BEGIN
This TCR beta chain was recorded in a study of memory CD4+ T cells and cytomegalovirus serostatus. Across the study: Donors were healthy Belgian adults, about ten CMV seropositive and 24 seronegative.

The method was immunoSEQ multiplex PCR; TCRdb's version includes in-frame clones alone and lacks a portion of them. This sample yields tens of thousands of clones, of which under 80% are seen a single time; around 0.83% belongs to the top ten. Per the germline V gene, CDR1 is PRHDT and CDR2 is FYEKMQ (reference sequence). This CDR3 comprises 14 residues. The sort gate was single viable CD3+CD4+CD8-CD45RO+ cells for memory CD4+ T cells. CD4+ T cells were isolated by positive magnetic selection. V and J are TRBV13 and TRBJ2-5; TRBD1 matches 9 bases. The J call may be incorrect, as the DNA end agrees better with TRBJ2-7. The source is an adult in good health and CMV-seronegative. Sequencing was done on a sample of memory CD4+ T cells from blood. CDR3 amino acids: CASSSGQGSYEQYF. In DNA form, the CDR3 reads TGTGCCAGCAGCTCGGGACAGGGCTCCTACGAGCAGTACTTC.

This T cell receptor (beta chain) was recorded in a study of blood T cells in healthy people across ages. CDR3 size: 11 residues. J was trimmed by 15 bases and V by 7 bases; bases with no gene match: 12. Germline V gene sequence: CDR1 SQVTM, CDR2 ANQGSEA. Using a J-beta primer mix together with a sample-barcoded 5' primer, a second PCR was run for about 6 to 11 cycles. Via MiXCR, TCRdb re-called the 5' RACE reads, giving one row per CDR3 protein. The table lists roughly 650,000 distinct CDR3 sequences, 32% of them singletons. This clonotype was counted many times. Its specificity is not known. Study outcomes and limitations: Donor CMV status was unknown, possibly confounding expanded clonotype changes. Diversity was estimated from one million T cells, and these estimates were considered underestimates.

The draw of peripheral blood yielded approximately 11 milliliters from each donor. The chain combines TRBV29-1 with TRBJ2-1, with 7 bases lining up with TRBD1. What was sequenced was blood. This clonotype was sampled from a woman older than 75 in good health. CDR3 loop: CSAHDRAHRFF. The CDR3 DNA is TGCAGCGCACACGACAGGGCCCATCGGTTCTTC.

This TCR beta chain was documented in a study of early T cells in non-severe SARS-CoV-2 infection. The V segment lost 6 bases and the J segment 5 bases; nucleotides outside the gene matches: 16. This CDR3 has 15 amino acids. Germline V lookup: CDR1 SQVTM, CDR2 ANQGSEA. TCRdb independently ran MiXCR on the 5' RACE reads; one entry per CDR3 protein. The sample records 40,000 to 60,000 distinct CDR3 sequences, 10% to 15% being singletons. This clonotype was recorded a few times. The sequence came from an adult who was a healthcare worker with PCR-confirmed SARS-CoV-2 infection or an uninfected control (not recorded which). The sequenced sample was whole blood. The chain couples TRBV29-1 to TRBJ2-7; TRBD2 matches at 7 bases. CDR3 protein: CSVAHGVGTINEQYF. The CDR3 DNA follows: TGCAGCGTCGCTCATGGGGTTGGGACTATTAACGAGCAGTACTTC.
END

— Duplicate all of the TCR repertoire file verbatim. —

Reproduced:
This TCR beta chain was recorded in a study of memory CD4+ T cells and cytomegalovirus serostatus. Across the study: Donors were healthy Belgian adults, about ten CMV seropositive and 24 seronegative.

The method was immunoSEQ multiplex PCR; TCRdb's version includes in-frame clones alone and lacks a portion of them. This sample yields tens of thousands of clones, of which under 80% are seen a single time; around 0.83% belongs to the top ten. Per the germline V gene, CDR1 is PRHDT and CDR2 is FYEKMQ (reference sequence). This CDR3 comprises 14 residues. The sort gate was single viable CD3+CD4+CD8-CD45RO+ cells for memory CD4+ T cells. CD4+ T cells were isolated by positive magnetic selection. V and J are TRBV13 and TRBJ2-5; TRBD1 matches 9 bases. The J call may be incorrect, as the DNA end agrees better with TRBJ2-7. The source is an adult in good health and CMV-seronegative. Sequencing was done on a sample of memory CD4+ T cells from blood. CDR3 amino acids: CASSSGQGSYEQYF. In DNA form, the CDR3 reads TGTGCCAGCAGCTCGGGACAGGGCTCCTACGAGCAGTACTTC.

This T cell receptor (beta chain) was recorded in a study of blood T cells in healthy people across ages. CDR3 size: 11 residues. J was trimmed by 15 bases and V by 7 bases; bases with no gene match: 12. Germline V gene sequence: CDR1 SQVTM, CDR2 ANQGSEA. Using a J-beta primer mix together with a sample-barcoded 5' primer, a second PCR was run for about 6 to 11 cycles. Via MiXCR, TCRdb re-called the 5' RACE reads, giving one row per CDR3 protein. The table lists roughly 650,000 distinct CDR3 sequences, 32% of them singletons. This clonotype was counted many times. Its specificity is not known. Study outcomes and limitations: Donor CMV status was unknown, possibly confounding expanded clonotype changes. Diversity was estimated from one million T cells, and these estimates were considered underestimates.

The draw of peripheral blood yielded approximately 11 milliliters from each donor. The chain combines TRBV29-1 with TRBJ2-1, with 7 bases lining up with TRBD1. What was sequenced was blood. This clonotype was sampled from a woman older than 75 in good health. CDR3 loop: CSAHDRAHRFF. The CDR3 DNA is TGCAGCGCACACGACAGGGCCCATCGGTTCTTC.

This TCR beta chain was documented in a study of early T cells in non-severe SARS-CoV-2 infection. The V segment lost 6 bases and the J segment 5 bases; nucleotides outside the gene matches: 16. This CDR3 has 15 amino acids. Germline V lookup: CDR1 SQVTM, CDR2 ANQGSEA. TCRdb independently ran MiXCR on the 5' RACE reads; one entry per CDR3 protein. The sample records 40,000 to 60,000 distinct CDR3 sequences, 10% to 15% being singletons. This clonotype was recorded a few times. The sequence came from an adult who was a healthcare worker with PCR-confirmed SARS-CoV-2 infection or an uninfected control (not recorded which). The sequenced sample was whole blood. The chain couples TRBV29-1 to TRBJ2-7; TRBD2 matches at 7 bases. CDR3 protein: CSVAHGVGTINEQYF. The CDR3 DNA follows: TGCAGCGTCGCTCATGGGGTTGGGACTATTAACGAGCAGTACTTC.